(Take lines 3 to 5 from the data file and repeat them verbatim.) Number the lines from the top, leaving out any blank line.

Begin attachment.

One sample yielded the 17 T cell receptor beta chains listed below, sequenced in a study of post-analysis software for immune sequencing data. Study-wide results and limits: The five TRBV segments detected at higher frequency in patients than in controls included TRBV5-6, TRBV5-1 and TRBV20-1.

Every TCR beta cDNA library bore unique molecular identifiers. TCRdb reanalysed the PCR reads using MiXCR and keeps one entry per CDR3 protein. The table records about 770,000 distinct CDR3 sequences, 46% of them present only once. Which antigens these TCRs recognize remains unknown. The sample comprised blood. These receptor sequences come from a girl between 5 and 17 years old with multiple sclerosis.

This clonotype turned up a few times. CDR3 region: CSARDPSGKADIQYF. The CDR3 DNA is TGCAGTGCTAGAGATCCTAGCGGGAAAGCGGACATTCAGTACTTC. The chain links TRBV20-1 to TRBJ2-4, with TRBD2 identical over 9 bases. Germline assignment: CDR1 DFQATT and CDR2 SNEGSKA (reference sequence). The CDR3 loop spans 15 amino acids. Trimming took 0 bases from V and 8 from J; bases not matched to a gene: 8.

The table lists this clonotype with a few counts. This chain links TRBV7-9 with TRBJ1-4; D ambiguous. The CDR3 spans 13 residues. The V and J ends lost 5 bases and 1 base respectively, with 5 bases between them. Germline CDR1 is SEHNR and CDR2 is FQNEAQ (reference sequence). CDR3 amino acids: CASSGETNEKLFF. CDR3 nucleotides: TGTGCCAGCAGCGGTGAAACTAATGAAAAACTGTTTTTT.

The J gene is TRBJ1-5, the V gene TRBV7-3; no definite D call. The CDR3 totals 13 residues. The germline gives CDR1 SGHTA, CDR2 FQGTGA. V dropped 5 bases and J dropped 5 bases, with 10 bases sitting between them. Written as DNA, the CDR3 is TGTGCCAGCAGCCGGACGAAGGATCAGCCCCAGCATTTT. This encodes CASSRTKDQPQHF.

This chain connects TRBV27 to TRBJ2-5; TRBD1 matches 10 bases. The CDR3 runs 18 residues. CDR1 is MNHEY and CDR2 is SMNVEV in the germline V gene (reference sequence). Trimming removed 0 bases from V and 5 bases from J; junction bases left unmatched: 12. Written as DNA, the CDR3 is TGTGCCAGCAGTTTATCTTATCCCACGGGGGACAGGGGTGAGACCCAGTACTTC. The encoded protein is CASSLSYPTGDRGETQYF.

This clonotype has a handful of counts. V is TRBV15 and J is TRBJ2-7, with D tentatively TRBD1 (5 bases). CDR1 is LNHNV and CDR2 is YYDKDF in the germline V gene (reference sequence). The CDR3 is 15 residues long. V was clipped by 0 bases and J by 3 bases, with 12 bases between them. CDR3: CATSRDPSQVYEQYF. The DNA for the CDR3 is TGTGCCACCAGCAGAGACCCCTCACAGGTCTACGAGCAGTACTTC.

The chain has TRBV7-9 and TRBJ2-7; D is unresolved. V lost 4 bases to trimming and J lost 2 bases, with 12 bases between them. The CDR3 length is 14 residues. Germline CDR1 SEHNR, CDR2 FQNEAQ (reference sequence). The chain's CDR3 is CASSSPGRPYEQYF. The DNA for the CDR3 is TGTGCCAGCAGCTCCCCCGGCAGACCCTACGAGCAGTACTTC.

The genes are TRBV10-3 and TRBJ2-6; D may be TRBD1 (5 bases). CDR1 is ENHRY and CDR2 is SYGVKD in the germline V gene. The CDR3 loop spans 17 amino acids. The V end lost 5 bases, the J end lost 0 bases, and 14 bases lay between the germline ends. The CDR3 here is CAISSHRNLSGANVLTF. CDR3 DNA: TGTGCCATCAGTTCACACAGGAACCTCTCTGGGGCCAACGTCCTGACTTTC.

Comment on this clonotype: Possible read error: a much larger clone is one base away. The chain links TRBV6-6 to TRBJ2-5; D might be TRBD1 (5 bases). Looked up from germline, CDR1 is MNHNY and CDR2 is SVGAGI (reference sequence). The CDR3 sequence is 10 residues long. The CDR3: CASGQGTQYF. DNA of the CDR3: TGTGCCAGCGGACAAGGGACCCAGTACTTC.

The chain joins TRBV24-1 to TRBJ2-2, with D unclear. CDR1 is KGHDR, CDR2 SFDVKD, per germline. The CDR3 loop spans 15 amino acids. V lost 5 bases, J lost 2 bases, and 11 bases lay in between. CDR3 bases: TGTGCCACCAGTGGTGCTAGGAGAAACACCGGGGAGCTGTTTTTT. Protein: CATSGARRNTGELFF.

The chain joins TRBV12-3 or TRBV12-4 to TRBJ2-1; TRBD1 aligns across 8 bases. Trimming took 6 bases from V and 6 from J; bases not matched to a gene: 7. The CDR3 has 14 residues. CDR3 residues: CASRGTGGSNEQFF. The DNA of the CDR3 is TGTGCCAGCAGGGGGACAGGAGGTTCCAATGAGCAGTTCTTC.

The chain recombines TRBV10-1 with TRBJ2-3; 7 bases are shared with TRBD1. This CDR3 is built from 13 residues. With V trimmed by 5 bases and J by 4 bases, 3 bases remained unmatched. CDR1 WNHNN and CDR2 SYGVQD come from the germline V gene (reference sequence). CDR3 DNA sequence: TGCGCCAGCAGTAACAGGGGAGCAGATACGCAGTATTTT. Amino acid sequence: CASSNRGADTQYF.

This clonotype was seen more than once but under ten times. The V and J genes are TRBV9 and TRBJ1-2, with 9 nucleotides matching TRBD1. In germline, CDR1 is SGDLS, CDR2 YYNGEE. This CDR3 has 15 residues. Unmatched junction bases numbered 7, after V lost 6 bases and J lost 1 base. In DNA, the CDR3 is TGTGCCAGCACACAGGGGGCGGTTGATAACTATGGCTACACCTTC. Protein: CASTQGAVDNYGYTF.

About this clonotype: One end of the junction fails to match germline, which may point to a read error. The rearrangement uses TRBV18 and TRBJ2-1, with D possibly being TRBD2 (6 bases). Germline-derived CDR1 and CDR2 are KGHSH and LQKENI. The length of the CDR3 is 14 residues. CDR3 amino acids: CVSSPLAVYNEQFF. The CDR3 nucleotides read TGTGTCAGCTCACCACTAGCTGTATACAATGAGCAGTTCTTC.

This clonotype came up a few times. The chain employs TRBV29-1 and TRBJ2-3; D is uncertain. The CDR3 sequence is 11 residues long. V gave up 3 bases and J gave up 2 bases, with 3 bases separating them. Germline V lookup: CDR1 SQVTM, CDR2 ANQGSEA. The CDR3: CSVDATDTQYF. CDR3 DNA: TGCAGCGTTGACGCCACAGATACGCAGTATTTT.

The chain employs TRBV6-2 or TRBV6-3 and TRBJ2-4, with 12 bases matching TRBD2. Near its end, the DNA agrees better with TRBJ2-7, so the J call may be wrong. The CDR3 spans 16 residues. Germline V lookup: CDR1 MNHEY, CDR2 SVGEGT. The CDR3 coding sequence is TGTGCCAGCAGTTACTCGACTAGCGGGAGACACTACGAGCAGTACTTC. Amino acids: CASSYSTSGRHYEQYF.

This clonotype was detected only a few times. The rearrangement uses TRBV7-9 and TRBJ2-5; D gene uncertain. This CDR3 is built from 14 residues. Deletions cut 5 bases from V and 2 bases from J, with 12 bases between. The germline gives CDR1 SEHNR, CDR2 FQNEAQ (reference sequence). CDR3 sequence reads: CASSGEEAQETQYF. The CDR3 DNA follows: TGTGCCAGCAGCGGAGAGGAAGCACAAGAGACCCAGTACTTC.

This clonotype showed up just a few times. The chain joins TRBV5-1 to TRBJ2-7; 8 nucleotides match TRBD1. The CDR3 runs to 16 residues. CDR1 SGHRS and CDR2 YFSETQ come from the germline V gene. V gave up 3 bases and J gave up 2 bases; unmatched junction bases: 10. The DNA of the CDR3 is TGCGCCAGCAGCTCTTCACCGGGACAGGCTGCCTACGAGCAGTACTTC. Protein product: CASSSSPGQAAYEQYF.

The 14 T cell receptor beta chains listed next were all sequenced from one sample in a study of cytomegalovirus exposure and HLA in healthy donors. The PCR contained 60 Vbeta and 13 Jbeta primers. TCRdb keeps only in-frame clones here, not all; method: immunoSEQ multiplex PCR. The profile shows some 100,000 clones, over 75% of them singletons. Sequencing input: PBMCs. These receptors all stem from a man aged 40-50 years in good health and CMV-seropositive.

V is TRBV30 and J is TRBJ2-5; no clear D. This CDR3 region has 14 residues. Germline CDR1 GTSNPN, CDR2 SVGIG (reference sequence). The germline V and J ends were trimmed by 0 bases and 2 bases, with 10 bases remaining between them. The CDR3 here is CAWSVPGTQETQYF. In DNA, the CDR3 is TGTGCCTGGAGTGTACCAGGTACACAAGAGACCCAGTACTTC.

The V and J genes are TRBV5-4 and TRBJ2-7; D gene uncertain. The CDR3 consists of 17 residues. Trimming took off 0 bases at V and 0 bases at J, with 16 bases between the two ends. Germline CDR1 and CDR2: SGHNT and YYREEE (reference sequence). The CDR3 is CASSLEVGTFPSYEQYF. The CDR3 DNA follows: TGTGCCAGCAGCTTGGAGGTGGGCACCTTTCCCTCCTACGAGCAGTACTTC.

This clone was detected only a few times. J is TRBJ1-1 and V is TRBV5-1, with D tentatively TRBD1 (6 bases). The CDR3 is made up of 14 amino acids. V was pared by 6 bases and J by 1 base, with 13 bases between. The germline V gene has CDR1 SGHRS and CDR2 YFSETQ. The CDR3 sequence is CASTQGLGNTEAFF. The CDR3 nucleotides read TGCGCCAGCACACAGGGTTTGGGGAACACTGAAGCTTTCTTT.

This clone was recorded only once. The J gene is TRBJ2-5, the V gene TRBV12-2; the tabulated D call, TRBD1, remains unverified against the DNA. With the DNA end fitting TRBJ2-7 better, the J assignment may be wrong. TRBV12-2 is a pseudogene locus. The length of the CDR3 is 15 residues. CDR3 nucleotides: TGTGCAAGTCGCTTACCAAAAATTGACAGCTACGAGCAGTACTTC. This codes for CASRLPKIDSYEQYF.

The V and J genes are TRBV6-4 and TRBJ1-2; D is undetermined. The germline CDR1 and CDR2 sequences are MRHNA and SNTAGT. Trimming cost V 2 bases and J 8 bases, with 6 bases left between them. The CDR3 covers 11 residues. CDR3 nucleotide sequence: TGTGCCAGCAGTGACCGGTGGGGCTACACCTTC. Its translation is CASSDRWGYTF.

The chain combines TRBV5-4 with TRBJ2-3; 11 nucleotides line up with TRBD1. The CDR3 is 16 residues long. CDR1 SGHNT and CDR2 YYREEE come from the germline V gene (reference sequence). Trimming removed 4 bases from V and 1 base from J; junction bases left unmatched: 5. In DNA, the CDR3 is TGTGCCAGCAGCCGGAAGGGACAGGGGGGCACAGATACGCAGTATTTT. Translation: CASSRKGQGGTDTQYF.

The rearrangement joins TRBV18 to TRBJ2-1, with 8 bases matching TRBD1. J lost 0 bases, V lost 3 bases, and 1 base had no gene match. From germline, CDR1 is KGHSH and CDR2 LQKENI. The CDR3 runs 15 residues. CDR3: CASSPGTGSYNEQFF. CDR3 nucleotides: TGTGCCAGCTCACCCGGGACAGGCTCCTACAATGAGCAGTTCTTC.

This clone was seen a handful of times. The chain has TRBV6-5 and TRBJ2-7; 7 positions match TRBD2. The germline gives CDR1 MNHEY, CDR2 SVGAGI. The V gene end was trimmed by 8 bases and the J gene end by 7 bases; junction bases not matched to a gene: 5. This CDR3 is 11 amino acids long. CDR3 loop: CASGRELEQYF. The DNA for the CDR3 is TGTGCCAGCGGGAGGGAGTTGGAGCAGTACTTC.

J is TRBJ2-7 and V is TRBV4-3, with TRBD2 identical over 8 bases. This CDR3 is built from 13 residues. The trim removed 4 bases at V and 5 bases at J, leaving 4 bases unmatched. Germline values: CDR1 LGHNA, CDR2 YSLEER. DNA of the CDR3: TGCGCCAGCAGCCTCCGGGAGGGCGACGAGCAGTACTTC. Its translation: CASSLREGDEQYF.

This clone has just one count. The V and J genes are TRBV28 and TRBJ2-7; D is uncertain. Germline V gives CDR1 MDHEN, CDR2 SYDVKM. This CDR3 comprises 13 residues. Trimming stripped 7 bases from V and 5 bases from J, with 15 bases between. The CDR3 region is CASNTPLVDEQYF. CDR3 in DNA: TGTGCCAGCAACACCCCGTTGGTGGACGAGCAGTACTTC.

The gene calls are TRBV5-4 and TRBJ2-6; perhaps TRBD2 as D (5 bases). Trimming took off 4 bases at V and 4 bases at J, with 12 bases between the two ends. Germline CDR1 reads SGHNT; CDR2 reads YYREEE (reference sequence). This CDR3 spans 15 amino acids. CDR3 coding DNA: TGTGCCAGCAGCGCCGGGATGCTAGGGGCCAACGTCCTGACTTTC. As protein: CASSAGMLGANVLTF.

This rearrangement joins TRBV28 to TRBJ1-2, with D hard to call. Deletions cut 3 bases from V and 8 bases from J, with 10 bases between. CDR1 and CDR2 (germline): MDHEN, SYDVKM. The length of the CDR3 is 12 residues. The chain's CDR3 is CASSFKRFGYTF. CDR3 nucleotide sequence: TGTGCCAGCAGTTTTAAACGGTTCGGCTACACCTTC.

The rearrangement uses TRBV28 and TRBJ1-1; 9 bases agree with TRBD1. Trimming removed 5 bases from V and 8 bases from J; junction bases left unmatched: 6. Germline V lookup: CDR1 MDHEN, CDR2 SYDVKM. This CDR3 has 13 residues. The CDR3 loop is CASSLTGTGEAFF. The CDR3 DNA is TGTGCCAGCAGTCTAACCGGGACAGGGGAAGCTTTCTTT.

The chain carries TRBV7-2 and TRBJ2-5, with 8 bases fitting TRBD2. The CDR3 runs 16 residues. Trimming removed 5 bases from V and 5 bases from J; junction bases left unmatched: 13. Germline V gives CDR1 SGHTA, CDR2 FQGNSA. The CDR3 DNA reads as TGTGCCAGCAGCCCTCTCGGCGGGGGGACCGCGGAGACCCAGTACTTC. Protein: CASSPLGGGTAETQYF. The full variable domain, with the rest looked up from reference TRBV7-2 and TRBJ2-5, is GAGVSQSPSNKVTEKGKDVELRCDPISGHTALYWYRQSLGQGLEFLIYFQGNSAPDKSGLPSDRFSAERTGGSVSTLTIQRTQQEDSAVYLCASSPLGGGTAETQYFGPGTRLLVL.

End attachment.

This clonotype turned up a few times. CDR3 region: CSARDPSGKADIQYF. The CDR3 DNA is TGCAGTGCTAGAGATCCTAGCGGGAAAGCGGACATTCAGTACTTC. The chain links TRBV20-1 to TRBJ2-4, with TRBD2 identical over 9 bases. Germline assignment: CDR1 DFQATT and CDR2 SNEGSKA (reference sequence). The CDR3 loop spans 15 amino acids. Trimming took 0 bases from V and 8 from J; bases not matched to a gene: 8.

The table lists this clonotype with a few counts. This chain links TRBV7-9 with TRBJ1-4; D ambiguous. The CDR3 spans 13 residues. The V and J ends lost 5 bases and 1 base respectively, with 5 bases between them. Germline CDR1 is SEHNR and CDR2 is FQNEAQ (reference sequence). CDR3 amino acids: CASSGETNEKLFF. CDR3 nucleotides: TGTGCCAGCAGCGGTGAAACTAATGAAAAACTGTTTTTT.

The J gene is TRBJ1-5, the V gene TRBV7-3; no definite D call. The CDR3 totals 13 residues. The germline gives CDR1 SGHTA, CDR2 FQGTGA. V dropped 5 bases and J dropped 5 bases, with 10 bases sitting between them. Written as DNA, the CDR3 is TGTGCCAGCAGCCGGACGAAGGATCAGCCCCAGCATTTT. This encodes CASSRTKDQPQHF.